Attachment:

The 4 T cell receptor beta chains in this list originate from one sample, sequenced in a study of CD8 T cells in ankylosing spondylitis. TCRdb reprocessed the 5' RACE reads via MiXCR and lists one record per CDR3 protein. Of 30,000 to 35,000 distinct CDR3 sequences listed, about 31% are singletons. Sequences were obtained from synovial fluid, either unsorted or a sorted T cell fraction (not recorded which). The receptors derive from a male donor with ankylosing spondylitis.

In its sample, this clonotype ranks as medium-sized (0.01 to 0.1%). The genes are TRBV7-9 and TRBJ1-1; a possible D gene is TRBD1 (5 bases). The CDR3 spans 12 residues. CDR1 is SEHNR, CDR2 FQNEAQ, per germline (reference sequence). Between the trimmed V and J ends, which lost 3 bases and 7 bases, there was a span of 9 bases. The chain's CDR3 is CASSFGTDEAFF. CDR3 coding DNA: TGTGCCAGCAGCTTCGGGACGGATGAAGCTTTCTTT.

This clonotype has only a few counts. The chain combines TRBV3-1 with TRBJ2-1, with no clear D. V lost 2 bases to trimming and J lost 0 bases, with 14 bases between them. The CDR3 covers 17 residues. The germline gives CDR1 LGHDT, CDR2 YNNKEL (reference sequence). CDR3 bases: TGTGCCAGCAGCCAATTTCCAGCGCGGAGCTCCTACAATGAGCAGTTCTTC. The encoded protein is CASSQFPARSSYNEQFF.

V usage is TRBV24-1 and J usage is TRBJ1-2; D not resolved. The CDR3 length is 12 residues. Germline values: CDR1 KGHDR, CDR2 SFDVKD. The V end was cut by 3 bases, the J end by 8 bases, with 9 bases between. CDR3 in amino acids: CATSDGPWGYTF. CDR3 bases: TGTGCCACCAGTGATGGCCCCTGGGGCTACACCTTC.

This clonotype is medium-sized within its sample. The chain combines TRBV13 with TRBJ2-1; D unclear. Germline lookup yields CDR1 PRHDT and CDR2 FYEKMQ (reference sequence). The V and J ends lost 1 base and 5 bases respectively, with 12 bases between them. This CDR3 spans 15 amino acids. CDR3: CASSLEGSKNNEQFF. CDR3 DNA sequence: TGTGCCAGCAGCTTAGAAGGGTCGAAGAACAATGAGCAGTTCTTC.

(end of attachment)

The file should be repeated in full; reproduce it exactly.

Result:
The 4 T cell receptor beta chains in this list originate from one sample, sequenced in a study of CD8 T cells in ankylosing spondylitis. TCRdb reprocessed the 5' RACE reads via MiXCR and lists one record per CDR3 protein. Of 30,000 to 35,000 distinct CDR3 sequences listed, about 31% are singletons. Sequences were obtained from synovial fluid, either unsorted or a sorted T cell fraction (not recorded which). The receptors derive from a male donor with ankylosing spondylitis.

In its sample, this clonotype ranks as medium-sized (0.01 to 0.1%). The genes are TRBV7-9 and TRBJ1-1; a possible D gene is TRBD1 (5 bases). The CDR3 spans 12 residues. CDR1 is SEHNR, CDR2 FQNEAQ, per germline (reference sequence). Between the trimmed V and J ends, which lost 3 bases and 7 bases, there was a span of 9 bases. The chain's CDR3 is CASSFGTDEAFF. CDR3 coding DNA: TGTGCCAGCAGCTTCGGGACGGATGAAGCTTTCTTT.

This clonotype has only a few counts. The chain combines TRBV3-1 with TRBJ2-1, with no clear D. V lost 2 bases to trimming and J lost 0 bases, with 14 bases between them. The CDR3 covers 17 residues. The germline gives CDR1 LGHDT, CDR2 YNNKEL (reference sequence). CDR3 bases: TGTGCCAGCAGCCAATTTCCAGCGCGGAGCTCCTACAATGAGCAGTTCTTC. The encoded protein is CASSQFPARSSYNEQFF.

V usage is TRBV24-1 and J usage is TRBJ1-2; D not resolved. The CDR3 length is 12 residues. Germline values: CDR1 KGHDR, CDR2 SFDVKD. The V end was cut by 3 bases, the J end by 8 bases, with 9 bases between. CDR3 in amino acids: CATSDGPWGYTF. CDR3 bases: TGTGCCACCAGTGATGGCCCCTGGGGCTACACCTTC.

This clonotype is medium-sized within its sample. The chain combines TRBV13 with TRBJ2-1; D unclear. Germline lookup yields CDR1 PRHDT and CDR2 FYEKMQ (reference sequence). The V and J ends lost 1 base and 5 bases respectively, with 12 bases between them. This CDR3 spans 15 amino acids. CDR3: CASSLEGSKNNEQFF. CDR3 DNA sequence: TGTGCCAGCAGCTTAGAAGGGTCGAAGAACAATGAGCAGTTCTTC.